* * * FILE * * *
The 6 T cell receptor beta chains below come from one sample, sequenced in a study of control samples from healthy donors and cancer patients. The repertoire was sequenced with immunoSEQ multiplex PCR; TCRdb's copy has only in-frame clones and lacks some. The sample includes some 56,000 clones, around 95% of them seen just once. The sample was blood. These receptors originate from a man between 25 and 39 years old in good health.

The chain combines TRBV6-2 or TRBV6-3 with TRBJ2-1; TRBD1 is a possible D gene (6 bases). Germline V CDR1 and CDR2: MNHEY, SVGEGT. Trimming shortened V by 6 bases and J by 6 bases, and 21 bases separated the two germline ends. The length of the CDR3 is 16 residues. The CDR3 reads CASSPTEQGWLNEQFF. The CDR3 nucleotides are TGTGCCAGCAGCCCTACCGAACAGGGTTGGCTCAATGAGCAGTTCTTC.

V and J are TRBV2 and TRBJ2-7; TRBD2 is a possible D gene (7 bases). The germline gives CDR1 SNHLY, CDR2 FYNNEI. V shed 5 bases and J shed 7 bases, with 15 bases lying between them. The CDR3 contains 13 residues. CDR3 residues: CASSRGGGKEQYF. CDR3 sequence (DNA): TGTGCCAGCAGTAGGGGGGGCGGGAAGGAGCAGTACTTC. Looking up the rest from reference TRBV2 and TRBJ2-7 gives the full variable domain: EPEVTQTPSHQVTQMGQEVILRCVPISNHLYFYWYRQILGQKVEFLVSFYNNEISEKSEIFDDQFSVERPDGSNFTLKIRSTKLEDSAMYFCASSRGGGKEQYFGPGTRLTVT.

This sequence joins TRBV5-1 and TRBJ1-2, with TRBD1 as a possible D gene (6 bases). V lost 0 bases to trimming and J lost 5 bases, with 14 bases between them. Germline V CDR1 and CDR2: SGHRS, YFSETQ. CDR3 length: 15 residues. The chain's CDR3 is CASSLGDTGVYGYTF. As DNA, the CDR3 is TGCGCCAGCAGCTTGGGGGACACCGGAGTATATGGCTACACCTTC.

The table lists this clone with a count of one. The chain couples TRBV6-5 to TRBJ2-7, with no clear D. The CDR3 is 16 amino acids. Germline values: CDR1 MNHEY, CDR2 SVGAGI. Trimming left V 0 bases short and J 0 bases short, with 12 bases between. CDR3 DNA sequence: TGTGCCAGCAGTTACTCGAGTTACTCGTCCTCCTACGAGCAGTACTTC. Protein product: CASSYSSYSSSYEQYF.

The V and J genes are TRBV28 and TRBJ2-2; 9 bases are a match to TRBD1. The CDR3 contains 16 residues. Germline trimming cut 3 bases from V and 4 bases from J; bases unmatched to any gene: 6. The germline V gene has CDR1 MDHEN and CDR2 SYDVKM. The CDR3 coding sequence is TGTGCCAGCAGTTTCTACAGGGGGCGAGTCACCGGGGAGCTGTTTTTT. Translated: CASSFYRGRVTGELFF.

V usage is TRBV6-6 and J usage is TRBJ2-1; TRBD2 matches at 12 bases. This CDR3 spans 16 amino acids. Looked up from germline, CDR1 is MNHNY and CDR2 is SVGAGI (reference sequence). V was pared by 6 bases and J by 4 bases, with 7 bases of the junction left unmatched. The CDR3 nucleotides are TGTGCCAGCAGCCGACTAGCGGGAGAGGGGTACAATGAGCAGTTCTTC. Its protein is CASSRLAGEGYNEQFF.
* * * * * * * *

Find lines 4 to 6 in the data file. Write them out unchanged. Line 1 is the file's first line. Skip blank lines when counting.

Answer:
This sequence joins TRBV5-1 and TRBJ1-2, with TRBD1 as a possible D gene (6 bases). V lost 0 bases to trimming and J lost 5 bases, with 14 bases between them. Germline V CDR1 and CDR2: SGHRS, YFSETQ. CDR3 length: 15 residues. The chain's CDR3 is CASSLGDTGVYGYTF. As DNA, the CDR3 is TGCGCCAGCAGCTTGGGGGACACCGGAGTATATGGCTACACCTTC.

The table lists this clone with a count of one. The chain couples TRBV6-5 to TRBJ2-7, with no clear D. The CDR3 is 16 amino acids. Germline values: CDR1 MNHEY, CDR2 SVGAGI. Trimming left V 0 bases short and J 0 bases short, with 12 bases between. CDR3 DNA sequence: TGTGCCAGCAGTTACTCGAGTTACTCGTCCTCCTACGAGCAGTACTTC. Protein product: CASSYSSYSSSYEQYF.

The V and J genes are TRBV28 and TRBJ2-2; 9 bases are a match to TRBD1. The CDR3 contains 16 residues. Germline trimming cut 3 bases from V and 4 bases from J; bases unmatched to any gene: 6. The germline V gene has CDR1 MDHEN and CDR2 SYDVKM. The CDR3 coding sequence is TGTGCCAGCAGTTTCTACAGGGGGCGAGTCACCGGGGAGCTGTTTTTT. Translated: CASSFYRGRVTGELFF.